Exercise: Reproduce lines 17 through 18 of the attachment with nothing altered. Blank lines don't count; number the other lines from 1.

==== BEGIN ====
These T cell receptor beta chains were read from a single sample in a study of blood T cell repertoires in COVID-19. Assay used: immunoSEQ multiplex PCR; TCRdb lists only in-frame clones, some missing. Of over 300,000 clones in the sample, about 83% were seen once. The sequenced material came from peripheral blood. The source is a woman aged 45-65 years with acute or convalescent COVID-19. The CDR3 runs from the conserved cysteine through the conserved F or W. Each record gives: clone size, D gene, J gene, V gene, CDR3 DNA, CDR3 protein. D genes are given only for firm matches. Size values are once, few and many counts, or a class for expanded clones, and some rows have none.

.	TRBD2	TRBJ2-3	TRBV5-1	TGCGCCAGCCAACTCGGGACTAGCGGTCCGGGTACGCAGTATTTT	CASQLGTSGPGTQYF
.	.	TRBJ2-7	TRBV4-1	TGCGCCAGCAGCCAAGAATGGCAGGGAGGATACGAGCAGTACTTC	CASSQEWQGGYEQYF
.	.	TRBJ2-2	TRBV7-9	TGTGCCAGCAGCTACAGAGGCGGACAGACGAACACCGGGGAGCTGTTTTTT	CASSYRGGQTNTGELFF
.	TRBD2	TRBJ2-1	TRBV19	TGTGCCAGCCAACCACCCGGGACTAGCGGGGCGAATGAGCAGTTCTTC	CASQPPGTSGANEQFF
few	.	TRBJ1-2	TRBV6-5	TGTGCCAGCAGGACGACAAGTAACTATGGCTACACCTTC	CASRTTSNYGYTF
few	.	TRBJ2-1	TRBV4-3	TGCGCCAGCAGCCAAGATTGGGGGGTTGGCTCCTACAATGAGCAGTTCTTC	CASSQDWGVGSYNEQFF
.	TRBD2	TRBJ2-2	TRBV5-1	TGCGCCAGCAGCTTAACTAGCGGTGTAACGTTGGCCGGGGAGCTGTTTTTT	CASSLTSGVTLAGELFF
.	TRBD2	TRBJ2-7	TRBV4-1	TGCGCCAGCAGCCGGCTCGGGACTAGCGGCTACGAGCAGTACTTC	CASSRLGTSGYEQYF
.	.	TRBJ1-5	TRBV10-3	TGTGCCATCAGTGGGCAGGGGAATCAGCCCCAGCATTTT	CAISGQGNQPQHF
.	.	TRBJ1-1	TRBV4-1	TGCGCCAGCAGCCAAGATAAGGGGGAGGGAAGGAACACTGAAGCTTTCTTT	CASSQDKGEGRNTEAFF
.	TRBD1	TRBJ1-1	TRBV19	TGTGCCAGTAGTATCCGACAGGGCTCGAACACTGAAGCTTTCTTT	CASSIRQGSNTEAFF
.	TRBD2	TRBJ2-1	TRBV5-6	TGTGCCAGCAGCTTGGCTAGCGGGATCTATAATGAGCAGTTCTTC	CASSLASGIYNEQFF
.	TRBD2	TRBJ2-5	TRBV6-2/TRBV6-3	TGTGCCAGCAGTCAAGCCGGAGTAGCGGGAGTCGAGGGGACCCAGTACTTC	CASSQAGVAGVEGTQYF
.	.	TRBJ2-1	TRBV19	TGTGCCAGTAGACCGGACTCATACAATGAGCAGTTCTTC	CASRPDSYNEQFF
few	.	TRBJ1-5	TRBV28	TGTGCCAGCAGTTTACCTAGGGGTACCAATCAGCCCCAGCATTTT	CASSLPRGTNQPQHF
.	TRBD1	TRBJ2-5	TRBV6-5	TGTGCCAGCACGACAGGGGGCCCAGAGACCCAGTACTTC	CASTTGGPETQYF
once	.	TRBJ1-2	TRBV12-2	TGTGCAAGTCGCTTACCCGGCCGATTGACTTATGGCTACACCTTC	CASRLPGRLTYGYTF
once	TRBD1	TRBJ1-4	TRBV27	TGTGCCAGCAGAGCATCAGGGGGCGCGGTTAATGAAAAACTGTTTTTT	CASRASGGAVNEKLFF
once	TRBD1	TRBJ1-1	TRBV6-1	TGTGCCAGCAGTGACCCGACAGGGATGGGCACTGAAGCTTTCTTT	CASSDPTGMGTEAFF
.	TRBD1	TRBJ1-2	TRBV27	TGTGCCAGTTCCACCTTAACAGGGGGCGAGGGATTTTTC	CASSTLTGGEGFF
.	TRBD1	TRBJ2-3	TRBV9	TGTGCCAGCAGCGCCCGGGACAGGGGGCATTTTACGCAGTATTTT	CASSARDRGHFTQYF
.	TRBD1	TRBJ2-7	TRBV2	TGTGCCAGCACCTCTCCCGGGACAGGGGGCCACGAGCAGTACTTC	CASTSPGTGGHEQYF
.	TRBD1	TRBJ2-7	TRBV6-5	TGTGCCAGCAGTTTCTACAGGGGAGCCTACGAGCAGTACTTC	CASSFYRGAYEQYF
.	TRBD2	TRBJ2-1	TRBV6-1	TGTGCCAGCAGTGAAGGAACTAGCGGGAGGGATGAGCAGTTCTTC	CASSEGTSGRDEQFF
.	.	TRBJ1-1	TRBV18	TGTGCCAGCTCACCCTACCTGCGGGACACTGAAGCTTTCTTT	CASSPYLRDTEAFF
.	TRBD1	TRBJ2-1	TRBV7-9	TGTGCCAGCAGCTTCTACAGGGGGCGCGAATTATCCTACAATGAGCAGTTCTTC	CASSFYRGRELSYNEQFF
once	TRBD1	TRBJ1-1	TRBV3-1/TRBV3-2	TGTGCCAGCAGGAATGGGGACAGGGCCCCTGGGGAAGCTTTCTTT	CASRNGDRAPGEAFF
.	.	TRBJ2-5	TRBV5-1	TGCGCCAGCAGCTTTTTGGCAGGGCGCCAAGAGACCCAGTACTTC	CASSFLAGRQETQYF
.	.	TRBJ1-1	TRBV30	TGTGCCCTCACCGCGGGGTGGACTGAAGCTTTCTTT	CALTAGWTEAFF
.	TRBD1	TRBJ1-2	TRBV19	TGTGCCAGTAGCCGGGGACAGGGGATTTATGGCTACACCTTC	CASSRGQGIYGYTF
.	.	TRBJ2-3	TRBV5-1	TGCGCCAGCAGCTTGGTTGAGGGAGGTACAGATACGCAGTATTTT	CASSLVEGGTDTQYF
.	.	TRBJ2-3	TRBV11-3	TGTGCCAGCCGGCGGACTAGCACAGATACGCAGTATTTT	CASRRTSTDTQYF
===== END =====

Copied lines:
.	TRBD1	TRBJ2-5	TRBV6-5	TGTGCCAGCACGACAGGGGGCCCAGAGACCCAGTACTTC	CASTTGGPETQYF
once	.	TRBJ1-2	TRBV12-2	TGTGCAAGTCGCTTACCCGGCCGATTGACTTATGGCTACACCTTC	CASRLPGRLTYGYTF